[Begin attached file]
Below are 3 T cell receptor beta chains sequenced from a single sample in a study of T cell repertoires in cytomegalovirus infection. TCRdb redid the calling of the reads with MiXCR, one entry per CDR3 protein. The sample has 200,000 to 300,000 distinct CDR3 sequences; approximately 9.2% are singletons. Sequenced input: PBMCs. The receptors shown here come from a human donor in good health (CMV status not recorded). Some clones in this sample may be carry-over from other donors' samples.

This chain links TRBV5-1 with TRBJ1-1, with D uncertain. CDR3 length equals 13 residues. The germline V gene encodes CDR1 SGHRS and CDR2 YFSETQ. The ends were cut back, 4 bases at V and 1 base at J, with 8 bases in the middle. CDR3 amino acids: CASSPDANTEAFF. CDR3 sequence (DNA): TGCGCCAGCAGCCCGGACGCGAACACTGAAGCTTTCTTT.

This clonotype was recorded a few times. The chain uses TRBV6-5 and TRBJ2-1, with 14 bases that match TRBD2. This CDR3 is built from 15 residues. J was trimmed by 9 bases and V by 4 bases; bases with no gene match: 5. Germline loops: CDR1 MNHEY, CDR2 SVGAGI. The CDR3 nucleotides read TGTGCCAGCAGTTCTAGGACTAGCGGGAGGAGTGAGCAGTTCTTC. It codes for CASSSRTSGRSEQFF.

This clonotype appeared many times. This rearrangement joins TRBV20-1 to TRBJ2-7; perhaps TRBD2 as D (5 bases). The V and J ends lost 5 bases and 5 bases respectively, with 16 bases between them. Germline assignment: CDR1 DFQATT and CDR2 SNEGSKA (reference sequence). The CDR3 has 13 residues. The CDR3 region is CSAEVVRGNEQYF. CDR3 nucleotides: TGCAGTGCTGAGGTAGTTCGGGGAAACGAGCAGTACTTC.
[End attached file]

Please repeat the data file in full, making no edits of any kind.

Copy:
Below are 3 T cell receptor beta chains sequenced from a single sample in a study of T cell repertoires in cytomegalovirus infection. TCRdb redid the calling of the reads with MiXCR, one entry per CDR3 protein. The sample has 200,000 to 300,000 distinct CDR3 sequences; approximately 9.2% are singletons. Sequenced input: PBMCs. The receptors shown here come from a human donor in good health (CMV status not recorded). Some clones in this sample may be carry-over from other donors' samples.

This chain links TRBV5-1 with TRBJ1-1, with D uncertain. CDR3 length equals 13 residues. The germline V gene encodes CDR1 SGHRS and CDR2 YFSETQ. The ends were cut back, 4 bases at V and 1 base at J, with 8 bases in the middle. CDR3 amino acids: CASSPDANTEAFF. CDR3 sequence (DNA): TGCGCCAGCAGCCCGGACGCGAACACTGAAGCTTTCTTT.

This clonotype was recorded a few times. The chain uses TRBV6-5 and TRBJ2-1, with 14 bases that match TRBD2. This CDR3 is built from 15 residues. J was trimmed by 9 bases and V by 4 bases; bases with no gene match: 5. Germline loops: CDR1 MNHEY, CDR2 SVGAGI. The CDR3 nucleotides read TGTGCCAGCAGTTCTAGGACTAGCGGGAGGAGTGAGCAGTTCTTC. It codes for CASSSRTSGRSEQFF.

This clonotype appeared many times. This rearrangement joins TRBV20-1 to TRBJ2-7; perhaps TRBD2 as D (5 bases). The V and J ends lost 5 bases and 5 bases respectively, with 16 bases between them. Germline assignment: CDR1 DFQATT and CDR2 SNEGSKA (reference sequence). The CDR3 has 13 residues. The CDR3 region is CSAEVVRGNEQYF. CDR3 nucleotides: TGCAGTGCTGAGGTAGTTCGGGGAAACGAGCAGTACTTC.